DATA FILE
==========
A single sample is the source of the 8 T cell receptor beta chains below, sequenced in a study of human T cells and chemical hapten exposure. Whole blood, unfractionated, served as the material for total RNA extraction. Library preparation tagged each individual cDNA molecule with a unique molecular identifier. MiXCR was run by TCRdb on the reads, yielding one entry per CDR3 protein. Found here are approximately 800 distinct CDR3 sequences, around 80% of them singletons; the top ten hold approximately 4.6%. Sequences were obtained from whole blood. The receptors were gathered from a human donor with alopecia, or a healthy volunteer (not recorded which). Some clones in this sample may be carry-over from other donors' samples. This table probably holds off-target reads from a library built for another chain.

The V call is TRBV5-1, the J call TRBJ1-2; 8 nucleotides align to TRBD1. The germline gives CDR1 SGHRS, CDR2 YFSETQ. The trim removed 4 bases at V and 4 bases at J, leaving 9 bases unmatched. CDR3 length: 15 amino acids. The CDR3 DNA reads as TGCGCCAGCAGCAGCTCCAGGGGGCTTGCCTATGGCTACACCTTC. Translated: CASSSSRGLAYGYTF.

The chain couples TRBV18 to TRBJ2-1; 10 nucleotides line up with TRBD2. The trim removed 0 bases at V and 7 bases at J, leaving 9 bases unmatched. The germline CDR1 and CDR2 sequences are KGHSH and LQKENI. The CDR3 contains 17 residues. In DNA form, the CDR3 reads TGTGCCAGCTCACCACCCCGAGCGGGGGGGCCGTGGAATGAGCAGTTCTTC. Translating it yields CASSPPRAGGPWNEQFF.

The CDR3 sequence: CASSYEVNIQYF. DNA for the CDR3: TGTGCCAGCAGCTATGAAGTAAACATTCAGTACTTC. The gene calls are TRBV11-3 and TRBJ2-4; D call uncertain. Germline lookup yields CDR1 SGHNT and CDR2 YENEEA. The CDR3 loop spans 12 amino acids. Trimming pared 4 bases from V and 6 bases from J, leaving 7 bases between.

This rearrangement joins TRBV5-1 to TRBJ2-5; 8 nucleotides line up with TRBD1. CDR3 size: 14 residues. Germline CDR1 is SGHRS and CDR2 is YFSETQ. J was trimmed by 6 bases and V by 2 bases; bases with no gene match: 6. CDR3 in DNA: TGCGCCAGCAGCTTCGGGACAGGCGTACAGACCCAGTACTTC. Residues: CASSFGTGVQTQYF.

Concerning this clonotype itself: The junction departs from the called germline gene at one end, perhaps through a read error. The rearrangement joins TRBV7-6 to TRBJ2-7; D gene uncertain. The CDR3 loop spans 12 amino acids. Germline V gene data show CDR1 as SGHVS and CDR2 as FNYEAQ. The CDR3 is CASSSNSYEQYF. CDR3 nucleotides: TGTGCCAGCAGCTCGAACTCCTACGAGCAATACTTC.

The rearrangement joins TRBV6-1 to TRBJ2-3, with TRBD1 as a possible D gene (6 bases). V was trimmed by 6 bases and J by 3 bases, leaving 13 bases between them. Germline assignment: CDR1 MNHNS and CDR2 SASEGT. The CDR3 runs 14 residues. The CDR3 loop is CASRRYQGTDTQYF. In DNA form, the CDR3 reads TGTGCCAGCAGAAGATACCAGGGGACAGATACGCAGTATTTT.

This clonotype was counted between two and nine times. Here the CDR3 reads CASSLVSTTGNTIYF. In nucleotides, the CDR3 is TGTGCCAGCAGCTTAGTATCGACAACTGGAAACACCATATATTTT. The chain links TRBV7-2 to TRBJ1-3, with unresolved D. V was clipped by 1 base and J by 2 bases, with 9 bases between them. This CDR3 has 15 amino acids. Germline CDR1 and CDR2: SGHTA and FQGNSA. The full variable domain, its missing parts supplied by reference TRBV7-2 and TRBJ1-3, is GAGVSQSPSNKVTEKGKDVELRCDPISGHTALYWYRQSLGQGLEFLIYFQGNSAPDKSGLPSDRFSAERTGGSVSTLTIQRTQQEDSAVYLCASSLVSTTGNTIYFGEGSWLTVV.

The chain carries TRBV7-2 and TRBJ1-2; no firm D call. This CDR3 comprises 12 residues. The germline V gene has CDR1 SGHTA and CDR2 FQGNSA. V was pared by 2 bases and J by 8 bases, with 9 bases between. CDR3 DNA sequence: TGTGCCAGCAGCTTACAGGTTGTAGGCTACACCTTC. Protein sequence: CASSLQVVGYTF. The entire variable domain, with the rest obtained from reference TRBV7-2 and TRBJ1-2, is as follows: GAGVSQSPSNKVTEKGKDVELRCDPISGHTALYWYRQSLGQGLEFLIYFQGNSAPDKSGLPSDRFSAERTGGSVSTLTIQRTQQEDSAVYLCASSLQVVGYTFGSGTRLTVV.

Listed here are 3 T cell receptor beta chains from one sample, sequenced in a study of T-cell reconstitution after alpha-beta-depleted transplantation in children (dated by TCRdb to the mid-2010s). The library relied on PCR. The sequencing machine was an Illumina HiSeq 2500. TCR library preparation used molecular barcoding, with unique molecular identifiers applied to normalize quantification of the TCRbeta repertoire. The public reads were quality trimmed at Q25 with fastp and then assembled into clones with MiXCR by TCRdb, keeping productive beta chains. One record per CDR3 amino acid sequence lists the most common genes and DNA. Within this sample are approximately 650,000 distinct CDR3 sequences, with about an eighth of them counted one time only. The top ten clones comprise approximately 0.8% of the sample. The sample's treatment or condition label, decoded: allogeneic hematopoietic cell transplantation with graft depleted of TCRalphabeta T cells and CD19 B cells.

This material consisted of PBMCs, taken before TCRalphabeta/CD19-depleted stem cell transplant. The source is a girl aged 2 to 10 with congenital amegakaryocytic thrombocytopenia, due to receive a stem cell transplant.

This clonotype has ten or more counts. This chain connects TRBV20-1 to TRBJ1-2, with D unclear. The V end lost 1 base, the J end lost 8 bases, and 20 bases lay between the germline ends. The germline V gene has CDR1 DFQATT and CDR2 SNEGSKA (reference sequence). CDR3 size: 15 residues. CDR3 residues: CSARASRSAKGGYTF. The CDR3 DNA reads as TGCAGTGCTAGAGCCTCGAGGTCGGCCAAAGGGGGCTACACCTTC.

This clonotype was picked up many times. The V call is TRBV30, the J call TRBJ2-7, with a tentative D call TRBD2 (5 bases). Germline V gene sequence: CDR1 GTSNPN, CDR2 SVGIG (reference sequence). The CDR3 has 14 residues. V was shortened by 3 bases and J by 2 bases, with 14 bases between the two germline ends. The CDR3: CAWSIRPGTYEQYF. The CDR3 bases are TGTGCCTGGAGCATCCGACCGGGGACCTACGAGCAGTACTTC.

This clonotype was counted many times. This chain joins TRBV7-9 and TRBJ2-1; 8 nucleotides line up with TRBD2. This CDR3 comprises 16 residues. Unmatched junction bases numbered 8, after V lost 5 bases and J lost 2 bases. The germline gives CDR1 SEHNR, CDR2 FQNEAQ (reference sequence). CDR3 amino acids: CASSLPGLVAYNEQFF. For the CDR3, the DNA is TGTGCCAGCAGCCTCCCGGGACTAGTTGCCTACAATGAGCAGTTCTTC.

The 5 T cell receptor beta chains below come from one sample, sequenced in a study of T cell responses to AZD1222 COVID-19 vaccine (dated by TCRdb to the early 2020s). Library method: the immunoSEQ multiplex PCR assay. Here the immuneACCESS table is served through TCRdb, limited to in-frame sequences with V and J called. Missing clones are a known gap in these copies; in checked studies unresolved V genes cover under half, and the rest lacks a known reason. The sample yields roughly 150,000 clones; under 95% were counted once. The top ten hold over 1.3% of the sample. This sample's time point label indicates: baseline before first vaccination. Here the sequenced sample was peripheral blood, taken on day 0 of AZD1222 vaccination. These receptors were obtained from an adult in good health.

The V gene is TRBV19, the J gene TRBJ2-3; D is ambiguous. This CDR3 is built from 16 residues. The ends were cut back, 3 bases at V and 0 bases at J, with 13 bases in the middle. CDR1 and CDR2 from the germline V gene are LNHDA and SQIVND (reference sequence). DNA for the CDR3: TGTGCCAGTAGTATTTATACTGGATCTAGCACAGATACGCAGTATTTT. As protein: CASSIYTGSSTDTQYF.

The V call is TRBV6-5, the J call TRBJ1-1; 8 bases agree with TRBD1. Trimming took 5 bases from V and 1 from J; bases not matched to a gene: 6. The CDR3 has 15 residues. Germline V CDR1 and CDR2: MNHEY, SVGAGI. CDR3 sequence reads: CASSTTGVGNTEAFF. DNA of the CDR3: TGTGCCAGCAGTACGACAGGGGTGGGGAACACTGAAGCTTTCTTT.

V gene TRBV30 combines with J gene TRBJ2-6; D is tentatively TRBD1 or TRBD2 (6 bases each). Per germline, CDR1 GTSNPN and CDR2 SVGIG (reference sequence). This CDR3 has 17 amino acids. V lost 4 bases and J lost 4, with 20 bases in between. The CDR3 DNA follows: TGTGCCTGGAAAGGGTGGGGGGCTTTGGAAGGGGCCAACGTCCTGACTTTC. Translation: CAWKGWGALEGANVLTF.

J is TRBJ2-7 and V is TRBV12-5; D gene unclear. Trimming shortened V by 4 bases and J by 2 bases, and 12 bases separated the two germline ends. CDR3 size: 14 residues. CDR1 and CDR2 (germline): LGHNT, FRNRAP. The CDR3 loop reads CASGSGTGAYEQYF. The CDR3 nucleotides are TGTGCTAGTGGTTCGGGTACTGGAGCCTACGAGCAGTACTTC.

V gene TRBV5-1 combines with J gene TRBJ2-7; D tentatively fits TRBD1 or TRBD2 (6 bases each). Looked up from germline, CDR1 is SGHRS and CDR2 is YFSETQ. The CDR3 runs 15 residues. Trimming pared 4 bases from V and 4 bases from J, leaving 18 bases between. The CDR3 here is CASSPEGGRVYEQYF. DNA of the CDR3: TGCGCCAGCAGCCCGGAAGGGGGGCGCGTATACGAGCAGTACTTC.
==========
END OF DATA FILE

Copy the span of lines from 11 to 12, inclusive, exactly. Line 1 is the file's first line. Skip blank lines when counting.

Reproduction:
This material consisted of PBMCs, taken before TCRalphabeta/CD19-depleted stem cell transplant. The source is a girl aged 2 to 10 with congenital amegakaryocytic thrombocytopenia, due to receive a stem cell transplant.

This clonotype has ten or more counts. This chain connects TRBV20-1 to TRBJ1-2, with D unclear. The V end lost 1 base, the J end lost 8 bases, and 20 bases lay between the germline ends. The germline V gene has CDR1 DFQATT and CDR2 SNEGSKA (reference sequence). CDR3 size: 15 residues. CDR3 residues: CSARASRSAKGGYTF. The CDR3 DNA reads as TGCAGTGCTAGAGCCTCGAGGTCGGCCAAAGGGGGCTACACCTTC.